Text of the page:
Squeezing graphene is a way to control its heat conduction, paving the way to harvesting waste heat for power
One of the biggest problems in designing electronic components is getting rid of excess heat. Now, A*STAR researchers have found a simple way to vary the heat flow in graphene, a breakthrough that will improve attempts to put superfluous heat in electronics to good use.
Graphene, a two-dimensional material consisting of a one-atom thick carbon sheet, has an extraordinarily high thermal conductivity. Liu Xiangjun from the A*STAR Institute of High Performance Computing and co-workers have developed a way to decrease graphene's thermal conductivity, enabling excess heat to be diverted toward components that can dissipate it or even turn it into electricity.
The team's simulations showed that clamping graphene between two other graphene sheets will, with only moderate pressure, reduce thermal conductivity by a third. Adding more clamps and varying the pressure allows the heat flow to be tuned, creating a 'thermal modulator', similar to electrical components such as variable resistors that control the flow of electricity.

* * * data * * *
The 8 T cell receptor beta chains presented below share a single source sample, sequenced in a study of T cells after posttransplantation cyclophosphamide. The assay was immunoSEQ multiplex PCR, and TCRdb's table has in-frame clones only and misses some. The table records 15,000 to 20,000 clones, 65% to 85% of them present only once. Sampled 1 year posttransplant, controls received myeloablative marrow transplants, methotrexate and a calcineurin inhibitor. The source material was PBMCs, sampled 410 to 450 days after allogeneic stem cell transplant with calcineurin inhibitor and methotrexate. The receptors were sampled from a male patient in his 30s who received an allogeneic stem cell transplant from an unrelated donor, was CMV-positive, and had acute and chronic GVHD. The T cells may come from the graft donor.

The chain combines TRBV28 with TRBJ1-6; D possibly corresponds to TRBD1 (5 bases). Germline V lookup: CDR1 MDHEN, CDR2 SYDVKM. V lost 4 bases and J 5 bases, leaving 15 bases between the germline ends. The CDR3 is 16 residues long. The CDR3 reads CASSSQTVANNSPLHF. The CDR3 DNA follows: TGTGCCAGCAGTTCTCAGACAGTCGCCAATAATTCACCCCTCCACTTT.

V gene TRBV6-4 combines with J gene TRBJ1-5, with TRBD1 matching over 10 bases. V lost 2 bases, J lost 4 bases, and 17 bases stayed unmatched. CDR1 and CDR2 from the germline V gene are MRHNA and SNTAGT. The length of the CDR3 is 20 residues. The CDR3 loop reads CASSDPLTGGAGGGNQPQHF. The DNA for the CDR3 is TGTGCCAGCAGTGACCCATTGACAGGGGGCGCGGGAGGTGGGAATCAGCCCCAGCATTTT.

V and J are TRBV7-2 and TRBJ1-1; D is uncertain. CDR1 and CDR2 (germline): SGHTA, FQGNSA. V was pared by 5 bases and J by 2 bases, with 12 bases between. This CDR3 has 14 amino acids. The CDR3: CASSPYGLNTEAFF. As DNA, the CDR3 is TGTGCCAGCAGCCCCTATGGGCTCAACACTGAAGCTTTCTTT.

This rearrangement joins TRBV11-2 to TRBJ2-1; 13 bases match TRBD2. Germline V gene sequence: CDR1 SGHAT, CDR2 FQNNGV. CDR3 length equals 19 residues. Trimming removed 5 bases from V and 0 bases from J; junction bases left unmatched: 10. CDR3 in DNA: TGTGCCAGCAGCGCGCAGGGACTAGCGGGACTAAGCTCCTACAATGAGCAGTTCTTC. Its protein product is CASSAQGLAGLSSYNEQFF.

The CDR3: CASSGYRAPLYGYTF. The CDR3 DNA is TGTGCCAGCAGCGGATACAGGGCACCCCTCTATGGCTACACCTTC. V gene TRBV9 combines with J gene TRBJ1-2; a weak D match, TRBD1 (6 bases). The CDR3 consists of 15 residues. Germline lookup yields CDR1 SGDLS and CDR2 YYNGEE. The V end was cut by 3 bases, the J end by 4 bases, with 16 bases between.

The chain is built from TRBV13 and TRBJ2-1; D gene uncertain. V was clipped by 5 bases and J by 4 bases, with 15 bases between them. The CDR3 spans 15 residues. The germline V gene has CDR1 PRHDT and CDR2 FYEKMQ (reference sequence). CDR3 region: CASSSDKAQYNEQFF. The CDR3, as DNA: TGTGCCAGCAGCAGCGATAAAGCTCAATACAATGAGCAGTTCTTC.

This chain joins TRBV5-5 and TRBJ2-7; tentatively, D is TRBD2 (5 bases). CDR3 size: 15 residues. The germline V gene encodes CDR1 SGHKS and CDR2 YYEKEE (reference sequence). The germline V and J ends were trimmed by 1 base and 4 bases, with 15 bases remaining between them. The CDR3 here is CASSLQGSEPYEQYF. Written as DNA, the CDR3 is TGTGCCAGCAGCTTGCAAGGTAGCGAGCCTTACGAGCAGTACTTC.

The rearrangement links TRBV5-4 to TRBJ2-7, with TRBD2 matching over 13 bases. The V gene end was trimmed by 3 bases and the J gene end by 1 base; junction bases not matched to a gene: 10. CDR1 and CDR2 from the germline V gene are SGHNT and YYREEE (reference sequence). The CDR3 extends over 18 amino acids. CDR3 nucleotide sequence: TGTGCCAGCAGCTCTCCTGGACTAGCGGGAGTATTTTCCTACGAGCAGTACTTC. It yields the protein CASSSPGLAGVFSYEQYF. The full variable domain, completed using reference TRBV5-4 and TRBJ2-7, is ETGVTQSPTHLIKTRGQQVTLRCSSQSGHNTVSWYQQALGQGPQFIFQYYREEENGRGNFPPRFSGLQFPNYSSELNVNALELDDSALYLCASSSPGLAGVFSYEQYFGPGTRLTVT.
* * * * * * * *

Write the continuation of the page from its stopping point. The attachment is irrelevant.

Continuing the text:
Another advantage is that clamping does no permanent damage to the graphene. Popular approaches to changing graphene's thermal properties include doping or introducing defects to its structure, which change the material permanently. The A*STAR team's approach, however, offers a considerable gain. "It does not change the crystal structure and is fully reversible—if the pressure is removed, the graphene returns to its pristine state," explains Liu.
The team's design was developed using molecular dynamics to simulate the movement of phonons, the thermal equivalent of electromagnetism's photons. They discovered that phonons were being scattered because the mechanical force was shifting phonon energy levels and causing a mismatch with energy levels in the unclamped graphene.
Liu was especially surprised to find that the boundaries of the clamped area had the largest energy level shift and so dominated the scattering, and the effect was less significant in the center of the clamps. "We did not expect that," Liu said. "We've revealed some fundamental principles governing thermal transport."
To create more boundaries the team changed their simulation from a single clamped area to multiple smaller areas and found that the thermal conductivity did indeed drop dramatically.
Liu cautions that the effect relies on graphene's two-dimensional nature and will not work in bulk materials. "People are more and more interested in building three-dimensional integrated circuits which need two-dimensional materials. I think our approach can be a part of these systems," he said.